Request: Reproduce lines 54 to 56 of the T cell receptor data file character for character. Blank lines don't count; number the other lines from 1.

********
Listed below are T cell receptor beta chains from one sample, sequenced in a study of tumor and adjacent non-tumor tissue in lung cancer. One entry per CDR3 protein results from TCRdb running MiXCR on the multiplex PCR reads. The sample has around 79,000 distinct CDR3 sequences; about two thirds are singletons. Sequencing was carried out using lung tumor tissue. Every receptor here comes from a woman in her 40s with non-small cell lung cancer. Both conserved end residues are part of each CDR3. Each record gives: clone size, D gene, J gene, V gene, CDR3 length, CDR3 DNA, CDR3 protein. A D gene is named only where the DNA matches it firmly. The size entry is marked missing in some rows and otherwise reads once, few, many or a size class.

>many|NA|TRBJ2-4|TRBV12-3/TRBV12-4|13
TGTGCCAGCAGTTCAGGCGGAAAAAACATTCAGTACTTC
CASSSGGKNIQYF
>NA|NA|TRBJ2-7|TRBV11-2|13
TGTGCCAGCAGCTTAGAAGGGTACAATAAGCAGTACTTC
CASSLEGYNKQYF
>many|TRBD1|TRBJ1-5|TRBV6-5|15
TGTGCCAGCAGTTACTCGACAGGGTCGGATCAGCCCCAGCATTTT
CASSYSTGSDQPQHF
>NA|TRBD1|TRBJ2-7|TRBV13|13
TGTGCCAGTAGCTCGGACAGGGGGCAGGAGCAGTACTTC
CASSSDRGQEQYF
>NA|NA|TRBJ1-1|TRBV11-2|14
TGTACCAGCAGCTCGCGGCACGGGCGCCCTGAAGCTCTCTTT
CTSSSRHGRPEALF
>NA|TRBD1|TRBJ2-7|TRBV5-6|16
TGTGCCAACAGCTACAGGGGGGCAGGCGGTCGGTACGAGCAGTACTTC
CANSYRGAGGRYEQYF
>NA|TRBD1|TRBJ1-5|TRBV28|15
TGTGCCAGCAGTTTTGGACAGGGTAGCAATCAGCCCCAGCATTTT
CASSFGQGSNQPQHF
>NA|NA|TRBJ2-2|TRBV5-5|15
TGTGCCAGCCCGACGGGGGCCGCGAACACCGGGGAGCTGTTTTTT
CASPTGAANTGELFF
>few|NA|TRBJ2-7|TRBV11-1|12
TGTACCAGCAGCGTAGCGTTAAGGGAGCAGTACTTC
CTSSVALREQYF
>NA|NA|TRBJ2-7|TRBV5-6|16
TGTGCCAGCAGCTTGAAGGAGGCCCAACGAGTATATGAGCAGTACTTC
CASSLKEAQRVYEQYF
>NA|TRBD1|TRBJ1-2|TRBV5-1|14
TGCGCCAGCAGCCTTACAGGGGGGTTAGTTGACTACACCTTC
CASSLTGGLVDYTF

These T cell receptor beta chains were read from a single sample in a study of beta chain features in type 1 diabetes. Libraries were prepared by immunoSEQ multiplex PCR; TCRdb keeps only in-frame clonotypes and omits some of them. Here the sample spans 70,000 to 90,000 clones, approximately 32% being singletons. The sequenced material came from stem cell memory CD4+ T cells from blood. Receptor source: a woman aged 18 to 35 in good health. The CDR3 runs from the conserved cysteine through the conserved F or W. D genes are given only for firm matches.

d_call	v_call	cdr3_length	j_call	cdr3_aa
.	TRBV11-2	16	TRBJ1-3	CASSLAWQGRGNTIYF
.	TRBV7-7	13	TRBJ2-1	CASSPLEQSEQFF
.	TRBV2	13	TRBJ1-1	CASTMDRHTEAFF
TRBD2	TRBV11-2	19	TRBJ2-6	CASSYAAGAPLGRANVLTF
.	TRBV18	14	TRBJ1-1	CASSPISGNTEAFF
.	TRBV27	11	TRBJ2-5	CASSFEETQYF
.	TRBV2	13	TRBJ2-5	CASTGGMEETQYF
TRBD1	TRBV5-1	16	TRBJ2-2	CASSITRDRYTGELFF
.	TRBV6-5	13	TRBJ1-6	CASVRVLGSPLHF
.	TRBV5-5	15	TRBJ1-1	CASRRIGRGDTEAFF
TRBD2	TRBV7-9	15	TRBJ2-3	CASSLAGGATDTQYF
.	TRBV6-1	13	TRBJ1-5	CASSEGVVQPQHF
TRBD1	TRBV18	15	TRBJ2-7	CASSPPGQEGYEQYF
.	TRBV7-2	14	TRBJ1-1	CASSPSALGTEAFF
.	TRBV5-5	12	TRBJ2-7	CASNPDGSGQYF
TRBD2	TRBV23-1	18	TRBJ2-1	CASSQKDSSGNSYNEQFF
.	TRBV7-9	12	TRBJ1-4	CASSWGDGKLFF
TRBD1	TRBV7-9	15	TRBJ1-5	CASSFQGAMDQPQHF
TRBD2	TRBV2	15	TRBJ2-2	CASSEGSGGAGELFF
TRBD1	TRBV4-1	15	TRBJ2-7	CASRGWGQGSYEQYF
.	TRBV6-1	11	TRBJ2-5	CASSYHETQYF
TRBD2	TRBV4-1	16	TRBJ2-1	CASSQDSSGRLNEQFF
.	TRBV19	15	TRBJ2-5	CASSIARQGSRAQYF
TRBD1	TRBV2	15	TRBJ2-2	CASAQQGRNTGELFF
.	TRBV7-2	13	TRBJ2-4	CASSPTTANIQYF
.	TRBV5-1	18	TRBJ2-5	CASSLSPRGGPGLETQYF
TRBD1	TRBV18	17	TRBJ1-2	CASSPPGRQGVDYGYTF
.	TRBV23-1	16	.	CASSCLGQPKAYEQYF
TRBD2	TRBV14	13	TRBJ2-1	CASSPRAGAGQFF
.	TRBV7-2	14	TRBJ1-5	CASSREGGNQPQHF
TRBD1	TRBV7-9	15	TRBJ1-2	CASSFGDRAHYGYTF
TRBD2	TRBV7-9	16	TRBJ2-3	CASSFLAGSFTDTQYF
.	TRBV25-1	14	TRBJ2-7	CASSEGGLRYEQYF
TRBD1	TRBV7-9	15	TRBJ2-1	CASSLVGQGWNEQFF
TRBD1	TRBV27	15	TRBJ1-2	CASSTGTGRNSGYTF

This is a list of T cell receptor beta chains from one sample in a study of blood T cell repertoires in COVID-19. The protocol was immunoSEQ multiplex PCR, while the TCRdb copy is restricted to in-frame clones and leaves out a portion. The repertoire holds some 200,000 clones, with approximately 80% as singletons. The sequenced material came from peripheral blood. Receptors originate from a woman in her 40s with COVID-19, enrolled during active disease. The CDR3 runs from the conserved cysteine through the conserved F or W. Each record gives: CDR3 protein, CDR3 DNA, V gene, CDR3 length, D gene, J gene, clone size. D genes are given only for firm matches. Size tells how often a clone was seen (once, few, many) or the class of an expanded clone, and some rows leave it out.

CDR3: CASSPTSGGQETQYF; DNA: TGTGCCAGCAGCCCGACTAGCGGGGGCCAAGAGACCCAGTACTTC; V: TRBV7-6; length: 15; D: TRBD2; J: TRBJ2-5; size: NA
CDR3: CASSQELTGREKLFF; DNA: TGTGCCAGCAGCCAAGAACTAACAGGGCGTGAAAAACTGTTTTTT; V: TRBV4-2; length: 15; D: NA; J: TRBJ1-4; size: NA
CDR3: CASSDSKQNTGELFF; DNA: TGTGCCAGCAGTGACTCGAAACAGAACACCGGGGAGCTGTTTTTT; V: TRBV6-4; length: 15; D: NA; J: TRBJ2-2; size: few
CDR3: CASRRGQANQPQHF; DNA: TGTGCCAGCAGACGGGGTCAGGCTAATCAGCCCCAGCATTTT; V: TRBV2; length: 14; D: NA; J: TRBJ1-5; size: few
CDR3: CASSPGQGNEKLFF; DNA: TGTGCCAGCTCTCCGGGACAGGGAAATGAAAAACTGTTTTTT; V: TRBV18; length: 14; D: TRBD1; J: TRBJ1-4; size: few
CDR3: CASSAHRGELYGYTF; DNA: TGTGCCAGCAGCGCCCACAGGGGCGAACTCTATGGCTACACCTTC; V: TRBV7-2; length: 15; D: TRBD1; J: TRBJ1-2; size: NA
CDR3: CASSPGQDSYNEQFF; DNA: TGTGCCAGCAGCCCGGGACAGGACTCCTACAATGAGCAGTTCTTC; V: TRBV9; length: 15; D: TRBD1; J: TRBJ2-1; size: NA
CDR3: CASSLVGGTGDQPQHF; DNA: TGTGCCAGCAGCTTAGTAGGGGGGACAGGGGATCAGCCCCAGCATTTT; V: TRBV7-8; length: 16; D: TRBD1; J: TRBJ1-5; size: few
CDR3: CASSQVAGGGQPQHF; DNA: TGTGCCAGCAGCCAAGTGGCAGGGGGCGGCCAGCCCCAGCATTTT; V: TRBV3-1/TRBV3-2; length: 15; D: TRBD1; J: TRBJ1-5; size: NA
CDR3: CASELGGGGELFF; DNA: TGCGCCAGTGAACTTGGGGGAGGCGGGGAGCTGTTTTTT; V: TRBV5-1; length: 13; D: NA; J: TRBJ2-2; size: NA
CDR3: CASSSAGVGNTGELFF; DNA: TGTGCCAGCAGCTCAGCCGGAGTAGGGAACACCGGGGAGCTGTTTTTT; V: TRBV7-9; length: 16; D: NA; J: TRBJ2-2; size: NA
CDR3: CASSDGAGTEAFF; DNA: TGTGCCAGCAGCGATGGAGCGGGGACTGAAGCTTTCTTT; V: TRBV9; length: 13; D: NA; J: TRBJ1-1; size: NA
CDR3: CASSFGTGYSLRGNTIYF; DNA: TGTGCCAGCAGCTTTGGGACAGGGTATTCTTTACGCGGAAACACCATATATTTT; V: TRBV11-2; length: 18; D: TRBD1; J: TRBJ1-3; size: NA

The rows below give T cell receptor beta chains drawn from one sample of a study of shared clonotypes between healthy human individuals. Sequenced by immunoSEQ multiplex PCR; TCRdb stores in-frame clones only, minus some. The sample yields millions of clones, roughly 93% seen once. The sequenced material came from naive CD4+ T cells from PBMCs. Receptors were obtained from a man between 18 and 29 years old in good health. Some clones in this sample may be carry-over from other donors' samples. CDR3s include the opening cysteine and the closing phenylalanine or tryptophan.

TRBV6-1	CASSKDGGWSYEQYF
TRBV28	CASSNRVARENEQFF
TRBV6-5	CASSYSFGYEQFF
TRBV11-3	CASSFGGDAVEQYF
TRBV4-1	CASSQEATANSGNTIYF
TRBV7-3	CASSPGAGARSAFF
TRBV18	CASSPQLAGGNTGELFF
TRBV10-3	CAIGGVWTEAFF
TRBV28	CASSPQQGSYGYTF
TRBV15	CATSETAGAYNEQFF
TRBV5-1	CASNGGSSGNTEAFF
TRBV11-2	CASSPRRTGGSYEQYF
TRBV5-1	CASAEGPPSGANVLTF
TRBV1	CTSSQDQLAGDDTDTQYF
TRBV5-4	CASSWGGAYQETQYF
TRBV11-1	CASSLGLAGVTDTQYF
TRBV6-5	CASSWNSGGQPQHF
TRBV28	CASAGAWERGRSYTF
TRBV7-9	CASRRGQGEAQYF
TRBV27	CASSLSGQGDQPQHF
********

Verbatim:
TRBD1	TRBV7-9	15	TRBJ1-5	CASSFQGAMDQPQHF
TRBD2	TRBV2	15	TRBJ2-2	CASSEGSGGAGELFF
TRBD1	TRBV4-1	15	TRBJ2-7	CASRGWGQGSYEQYF